HaShem's request of His people? That we should fear Him - that is, hold Him in awe rather than being afraid of Him - walk in His ways, and serve Him wholeheartedly so as to keep His commandments for our own benefit.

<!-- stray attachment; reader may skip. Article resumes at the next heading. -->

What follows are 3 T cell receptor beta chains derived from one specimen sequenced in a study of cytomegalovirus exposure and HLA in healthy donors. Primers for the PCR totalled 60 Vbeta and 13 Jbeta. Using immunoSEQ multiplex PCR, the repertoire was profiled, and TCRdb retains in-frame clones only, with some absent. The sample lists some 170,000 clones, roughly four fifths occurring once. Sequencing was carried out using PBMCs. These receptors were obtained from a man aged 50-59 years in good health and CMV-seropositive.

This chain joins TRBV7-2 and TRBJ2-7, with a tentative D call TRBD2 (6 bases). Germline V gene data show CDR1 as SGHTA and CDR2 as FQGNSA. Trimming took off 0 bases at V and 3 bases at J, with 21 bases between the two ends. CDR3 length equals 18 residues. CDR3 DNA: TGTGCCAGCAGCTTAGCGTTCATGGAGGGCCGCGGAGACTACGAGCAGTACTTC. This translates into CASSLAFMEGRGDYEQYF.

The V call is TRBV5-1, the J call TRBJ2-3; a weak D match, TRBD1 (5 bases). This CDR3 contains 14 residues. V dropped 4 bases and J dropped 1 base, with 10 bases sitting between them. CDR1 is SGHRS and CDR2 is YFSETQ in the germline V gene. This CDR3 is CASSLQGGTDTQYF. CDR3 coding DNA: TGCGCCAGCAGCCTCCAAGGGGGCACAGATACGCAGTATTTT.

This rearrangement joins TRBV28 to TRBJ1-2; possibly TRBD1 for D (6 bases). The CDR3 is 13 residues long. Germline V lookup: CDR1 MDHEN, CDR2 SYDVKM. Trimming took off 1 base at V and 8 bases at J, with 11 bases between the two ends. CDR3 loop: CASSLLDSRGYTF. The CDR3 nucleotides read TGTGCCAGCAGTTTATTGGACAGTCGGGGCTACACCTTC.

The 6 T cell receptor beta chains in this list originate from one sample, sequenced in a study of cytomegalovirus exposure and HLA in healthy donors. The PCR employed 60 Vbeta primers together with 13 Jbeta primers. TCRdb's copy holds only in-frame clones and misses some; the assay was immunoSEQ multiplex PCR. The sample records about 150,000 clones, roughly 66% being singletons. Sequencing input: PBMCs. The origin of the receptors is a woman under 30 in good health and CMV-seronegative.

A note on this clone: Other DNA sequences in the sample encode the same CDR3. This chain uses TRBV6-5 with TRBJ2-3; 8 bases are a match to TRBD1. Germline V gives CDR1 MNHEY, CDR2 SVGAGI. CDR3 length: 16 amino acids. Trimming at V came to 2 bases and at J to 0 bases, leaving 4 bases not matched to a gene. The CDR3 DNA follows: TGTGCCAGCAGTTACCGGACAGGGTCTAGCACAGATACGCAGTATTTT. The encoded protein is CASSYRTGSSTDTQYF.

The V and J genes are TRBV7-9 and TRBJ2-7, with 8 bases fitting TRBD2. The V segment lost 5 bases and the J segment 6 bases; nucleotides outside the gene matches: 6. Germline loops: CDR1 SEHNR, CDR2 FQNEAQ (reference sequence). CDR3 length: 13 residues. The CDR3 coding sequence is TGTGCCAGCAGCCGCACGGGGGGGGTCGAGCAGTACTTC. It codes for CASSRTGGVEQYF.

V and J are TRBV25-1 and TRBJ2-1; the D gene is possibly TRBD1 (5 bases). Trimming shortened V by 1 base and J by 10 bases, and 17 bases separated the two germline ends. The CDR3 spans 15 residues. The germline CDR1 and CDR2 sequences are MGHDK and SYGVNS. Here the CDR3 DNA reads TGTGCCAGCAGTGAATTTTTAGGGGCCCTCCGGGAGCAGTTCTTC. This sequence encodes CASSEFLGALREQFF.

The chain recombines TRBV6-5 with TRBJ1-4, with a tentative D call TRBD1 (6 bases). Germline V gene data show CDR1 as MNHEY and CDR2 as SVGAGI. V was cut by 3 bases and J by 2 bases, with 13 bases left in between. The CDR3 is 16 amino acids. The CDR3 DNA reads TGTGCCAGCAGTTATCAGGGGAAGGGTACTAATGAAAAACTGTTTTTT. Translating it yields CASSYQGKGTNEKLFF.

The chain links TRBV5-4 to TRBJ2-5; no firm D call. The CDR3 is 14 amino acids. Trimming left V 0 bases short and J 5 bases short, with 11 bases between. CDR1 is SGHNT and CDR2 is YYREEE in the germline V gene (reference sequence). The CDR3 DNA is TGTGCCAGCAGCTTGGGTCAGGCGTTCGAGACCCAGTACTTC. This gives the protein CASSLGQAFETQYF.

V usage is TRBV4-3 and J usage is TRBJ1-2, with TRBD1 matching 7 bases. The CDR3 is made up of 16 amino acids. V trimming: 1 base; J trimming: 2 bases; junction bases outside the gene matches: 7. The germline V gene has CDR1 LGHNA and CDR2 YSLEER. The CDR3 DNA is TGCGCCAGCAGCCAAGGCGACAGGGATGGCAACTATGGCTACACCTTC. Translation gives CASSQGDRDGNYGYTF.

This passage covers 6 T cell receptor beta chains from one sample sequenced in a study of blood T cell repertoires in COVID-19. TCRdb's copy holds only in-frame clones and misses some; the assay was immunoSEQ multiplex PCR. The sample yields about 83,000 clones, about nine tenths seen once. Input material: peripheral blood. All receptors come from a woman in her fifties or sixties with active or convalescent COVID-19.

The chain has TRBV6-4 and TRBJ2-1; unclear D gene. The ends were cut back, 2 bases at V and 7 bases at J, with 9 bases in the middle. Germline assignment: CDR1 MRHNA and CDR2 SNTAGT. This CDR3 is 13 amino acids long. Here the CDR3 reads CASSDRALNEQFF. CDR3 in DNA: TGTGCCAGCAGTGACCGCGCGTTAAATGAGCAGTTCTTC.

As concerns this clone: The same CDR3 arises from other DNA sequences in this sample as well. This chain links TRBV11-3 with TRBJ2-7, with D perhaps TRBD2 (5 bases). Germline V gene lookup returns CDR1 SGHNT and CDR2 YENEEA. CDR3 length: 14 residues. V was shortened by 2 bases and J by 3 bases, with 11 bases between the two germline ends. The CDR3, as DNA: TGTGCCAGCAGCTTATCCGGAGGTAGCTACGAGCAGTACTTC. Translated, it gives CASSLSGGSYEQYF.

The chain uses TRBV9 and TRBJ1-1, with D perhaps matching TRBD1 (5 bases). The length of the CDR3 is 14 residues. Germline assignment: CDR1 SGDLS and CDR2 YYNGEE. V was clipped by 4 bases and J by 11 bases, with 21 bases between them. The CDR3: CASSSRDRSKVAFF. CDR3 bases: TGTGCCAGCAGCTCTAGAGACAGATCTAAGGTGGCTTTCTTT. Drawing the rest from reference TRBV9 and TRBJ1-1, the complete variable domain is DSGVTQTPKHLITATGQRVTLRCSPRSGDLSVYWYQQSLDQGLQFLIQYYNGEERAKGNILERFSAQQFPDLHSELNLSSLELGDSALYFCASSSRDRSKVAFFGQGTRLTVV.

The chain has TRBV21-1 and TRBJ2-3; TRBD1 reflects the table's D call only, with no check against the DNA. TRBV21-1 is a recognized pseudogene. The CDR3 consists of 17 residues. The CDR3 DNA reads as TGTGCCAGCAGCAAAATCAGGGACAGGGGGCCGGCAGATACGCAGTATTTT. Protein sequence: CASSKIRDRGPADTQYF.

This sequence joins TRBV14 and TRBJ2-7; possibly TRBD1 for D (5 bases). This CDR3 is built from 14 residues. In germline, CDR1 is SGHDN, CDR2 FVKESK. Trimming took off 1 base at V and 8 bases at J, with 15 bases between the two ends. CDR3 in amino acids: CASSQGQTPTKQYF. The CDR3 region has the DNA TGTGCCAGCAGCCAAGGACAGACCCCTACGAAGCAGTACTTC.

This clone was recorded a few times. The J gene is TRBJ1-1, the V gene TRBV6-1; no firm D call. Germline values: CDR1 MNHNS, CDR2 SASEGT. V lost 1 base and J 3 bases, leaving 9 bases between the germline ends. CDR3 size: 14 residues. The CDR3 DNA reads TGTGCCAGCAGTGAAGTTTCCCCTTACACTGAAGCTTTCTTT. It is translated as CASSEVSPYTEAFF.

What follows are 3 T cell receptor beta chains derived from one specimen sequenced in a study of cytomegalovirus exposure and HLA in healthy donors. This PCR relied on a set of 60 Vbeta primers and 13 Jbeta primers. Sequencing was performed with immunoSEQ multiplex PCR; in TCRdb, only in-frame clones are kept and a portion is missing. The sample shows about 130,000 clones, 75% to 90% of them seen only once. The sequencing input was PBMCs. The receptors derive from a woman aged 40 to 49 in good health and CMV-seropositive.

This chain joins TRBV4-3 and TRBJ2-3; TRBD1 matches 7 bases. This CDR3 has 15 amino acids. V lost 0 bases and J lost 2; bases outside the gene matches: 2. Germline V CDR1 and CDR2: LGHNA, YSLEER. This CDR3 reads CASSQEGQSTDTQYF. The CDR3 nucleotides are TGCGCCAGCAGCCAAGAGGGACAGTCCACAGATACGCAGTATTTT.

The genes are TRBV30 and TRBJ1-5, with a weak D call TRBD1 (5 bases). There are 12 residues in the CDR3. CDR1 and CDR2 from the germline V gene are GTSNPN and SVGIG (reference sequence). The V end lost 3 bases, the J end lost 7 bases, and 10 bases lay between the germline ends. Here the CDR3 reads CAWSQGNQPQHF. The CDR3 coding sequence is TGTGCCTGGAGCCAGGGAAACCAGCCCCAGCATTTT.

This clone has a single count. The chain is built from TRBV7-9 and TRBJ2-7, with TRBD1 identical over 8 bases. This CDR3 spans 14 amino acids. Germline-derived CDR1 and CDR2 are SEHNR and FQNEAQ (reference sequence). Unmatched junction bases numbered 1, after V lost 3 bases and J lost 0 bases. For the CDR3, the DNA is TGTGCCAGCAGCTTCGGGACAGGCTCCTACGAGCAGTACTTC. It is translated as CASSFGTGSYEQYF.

A very similar question is asked by the prophet Micah: - and what does Adonai require from you? This time the verb has switched to which, again, has a range of meanings: seek or search for, ask, inquire, demand, require. While they overlap with , these are perhaps a little more formal as might fit the context of the prophet's rhetorical enquiry and the answer he gives: "to do justice, to love kindness, and to walk humbly with your G-d" (Micah 6:8, NASB). This has echoes of Micah's contemporary Isaiah: "Thus says the L-rd, 'Preserve justice and do righteousness, for My salvation is about to come and My righteousness to be revealed" (Isaiah 56:1, NASB). These seem like all-encompassing megaliths - justice and righteousness - but the key is to realise that G-d's list of requirements from man is actually very short, focused upon only a few concepts, and entirely dependent upon relationship with Him. As another prophet said, "For I delight in loyalty rather than sacrifice, and in the knowledge of G-d rather than burnt offerings" (Hosea 6:6, NASB), our relationship with G-d is paramount; this is not a shallow band loyalty - trying to buy Heinz beans where possible - but a deep inner loyalty that is committed to always seeking G-d, asking for and following His advice in all situations, standing up for and defending His name and reputation against attack, holding on to and clinging to Him in the face of opposition, refusing to accept or to believe lies or propaganda about Him.